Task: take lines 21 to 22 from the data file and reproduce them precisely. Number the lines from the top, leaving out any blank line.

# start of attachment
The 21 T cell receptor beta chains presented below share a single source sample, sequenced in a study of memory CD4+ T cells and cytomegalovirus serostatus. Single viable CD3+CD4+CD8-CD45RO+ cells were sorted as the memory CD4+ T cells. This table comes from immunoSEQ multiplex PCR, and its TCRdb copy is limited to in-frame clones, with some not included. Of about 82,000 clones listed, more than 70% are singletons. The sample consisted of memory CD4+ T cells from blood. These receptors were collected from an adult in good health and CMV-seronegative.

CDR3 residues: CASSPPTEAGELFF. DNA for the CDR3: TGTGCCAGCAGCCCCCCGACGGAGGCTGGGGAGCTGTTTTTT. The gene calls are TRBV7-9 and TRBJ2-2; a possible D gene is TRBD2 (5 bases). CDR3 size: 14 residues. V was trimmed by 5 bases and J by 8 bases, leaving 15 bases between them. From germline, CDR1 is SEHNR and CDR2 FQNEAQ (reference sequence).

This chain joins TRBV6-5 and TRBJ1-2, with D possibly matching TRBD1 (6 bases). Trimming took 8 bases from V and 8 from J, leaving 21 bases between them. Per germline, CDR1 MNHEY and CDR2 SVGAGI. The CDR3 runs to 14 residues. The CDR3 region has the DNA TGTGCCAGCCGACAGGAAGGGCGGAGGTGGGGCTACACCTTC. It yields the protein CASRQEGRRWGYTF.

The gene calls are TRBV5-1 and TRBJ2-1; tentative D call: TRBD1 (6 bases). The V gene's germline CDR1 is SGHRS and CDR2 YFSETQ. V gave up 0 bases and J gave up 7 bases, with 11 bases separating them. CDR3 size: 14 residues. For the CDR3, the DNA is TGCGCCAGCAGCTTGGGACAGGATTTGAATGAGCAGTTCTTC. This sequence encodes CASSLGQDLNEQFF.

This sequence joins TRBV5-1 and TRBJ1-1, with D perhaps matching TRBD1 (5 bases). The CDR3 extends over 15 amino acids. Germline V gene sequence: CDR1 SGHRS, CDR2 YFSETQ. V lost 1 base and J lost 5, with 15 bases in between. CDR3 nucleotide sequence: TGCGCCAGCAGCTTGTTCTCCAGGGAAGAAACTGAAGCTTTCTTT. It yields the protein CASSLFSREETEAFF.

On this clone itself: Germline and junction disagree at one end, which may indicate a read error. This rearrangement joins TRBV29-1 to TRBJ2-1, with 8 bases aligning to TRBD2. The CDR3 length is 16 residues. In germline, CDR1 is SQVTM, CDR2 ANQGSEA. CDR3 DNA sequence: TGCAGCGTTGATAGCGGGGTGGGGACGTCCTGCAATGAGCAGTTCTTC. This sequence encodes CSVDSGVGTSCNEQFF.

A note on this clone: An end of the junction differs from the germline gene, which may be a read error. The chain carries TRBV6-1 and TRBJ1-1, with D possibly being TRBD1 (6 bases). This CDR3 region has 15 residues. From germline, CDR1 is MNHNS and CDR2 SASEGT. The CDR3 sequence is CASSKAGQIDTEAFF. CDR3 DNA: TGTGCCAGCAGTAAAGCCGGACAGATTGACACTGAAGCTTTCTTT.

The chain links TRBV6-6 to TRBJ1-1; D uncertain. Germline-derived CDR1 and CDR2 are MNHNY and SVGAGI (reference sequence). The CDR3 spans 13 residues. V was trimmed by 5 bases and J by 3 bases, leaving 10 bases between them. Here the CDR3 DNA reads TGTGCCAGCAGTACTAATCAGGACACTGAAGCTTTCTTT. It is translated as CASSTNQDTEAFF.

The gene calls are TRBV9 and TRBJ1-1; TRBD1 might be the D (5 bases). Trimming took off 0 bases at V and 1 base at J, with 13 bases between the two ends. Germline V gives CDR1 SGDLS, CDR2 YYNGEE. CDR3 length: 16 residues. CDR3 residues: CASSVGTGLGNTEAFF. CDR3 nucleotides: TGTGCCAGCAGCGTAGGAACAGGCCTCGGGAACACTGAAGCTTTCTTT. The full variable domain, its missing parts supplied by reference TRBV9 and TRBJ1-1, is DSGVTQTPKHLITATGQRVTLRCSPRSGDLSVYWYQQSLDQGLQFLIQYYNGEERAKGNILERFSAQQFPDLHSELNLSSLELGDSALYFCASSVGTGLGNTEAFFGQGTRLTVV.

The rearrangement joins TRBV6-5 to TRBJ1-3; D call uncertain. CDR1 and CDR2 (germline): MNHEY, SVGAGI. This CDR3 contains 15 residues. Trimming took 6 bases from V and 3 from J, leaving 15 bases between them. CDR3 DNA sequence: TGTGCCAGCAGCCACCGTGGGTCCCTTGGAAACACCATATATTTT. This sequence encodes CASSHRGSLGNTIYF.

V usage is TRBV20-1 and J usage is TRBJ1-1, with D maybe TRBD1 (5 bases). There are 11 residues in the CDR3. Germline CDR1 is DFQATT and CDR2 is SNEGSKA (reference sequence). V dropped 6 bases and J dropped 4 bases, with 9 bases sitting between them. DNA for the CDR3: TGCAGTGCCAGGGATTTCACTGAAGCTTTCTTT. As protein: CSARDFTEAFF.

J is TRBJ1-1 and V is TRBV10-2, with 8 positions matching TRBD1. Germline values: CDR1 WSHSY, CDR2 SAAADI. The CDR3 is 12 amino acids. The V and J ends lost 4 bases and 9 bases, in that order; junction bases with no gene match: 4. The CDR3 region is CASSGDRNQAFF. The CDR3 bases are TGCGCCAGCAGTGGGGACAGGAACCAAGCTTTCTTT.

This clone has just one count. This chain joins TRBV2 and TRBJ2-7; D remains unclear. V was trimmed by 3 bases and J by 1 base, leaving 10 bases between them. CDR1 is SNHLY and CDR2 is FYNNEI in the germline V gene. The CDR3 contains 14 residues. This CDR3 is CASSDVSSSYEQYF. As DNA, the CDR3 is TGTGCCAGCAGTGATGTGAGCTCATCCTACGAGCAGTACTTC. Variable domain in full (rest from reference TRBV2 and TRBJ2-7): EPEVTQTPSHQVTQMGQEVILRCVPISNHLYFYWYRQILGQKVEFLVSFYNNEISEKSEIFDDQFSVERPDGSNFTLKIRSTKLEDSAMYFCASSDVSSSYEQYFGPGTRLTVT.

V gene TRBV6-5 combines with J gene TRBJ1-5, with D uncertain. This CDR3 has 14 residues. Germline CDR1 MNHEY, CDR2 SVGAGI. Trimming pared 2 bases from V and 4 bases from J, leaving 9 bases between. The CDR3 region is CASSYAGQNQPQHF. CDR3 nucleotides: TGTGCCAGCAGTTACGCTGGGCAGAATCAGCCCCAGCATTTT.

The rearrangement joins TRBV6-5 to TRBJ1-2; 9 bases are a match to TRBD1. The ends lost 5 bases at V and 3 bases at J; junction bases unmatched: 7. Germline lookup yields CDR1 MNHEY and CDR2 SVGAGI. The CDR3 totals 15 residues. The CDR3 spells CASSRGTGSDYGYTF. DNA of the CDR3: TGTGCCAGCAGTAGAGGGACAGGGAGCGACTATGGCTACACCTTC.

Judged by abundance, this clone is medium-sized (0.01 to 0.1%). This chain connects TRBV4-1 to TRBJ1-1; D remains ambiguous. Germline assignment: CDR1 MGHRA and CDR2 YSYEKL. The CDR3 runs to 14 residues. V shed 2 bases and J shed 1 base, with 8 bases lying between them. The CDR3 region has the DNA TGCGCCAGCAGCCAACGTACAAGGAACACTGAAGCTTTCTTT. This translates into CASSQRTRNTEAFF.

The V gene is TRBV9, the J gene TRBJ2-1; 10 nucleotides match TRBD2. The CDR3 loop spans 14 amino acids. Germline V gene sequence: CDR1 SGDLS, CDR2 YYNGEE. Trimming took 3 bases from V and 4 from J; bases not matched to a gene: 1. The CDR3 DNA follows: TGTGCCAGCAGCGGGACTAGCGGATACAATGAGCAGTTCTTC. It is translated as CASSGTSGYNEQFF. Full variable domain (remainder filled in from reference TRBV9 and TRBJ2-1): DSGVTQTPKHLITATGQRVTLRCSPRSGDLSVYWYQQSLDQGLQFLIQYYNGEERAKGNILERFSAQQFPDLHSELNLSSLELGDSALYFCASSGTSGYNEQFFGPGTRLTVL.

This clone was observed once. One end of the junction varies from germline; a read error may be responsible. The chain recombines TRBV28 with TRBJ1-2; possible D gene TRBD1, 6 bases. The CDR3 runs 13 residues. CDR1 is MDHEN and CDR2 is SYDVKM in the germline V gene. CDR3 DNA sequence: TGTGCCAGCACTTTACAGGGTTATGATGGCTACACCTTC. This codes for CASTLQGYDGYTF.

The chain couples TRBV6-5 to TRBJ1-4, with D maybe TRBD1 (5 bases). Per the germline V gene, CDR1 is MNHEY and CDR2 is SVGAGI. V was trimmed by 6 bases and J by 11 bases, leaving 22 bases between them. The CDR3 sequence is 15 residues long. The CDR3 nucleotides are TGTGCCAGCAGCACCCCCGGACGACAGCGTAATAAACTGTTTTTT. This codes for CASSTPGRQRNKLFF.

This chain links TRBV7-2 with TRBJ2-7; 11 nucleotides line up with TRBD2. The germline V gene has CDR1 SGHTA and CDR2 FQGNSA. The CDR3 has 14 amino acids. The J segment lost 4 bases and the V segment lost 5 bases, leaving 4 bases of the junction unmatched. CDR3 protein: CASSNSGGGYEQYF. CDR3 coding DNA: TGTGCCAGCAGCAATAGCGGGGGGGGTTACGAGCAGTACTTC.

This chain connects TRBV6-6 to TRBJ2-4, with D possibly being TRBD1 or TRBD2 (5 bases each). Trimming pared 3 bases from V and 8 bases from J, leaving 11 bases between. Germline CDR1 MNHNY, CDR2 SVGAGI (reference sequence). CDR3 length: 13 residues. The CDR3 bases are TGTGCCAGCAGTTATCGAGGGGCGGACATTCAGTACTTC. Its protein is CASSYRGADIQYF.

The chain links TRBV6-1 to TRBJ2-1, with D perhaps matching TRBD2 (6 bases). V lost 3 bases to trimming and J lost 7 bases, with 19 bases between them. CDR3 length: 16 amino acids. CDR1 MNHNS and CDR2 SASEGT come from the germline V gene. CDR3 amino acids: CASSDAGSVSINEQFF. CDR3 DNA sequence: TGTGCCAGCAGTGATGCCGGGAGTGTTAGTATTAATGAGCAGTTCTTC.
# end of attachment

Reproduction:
This chain connects TRBV6-6 to TRBJ2-4, with D possibly being TRBD1 or TRBD2 (5 bases each). Trimming pared 3 bases from V and 8 bases from J, leaving 11 bases between. Germline CDR1 MNHNY, CDR2 SVGAGI (reference sequence). CDR3 length: 13 residues. The CDR3 bases are TGTGCCAGCAGTTATCGAGGGGCGGACATTCAGTACTTC. Its protein is CASSYRGADIQYF.

The chain links TRBV6-1 to TRBJ2-1, with D perhaps matching TRBD2 (6 bases). V lost 3 bases to trimming and J lost 7 bases, with 19 bases between them. CDR3 length: 16 amino acids. CDR1 MNHNS and CDR2 SASEGT come from the germline V gene. CDR3 amino acids: CASSDAGSVSINEQFF. CDR3 DNA sequence: TGTGCCAGCAGTGATGCCGGGAGTGTTAGTATTAATGAGCAGTTCTTC.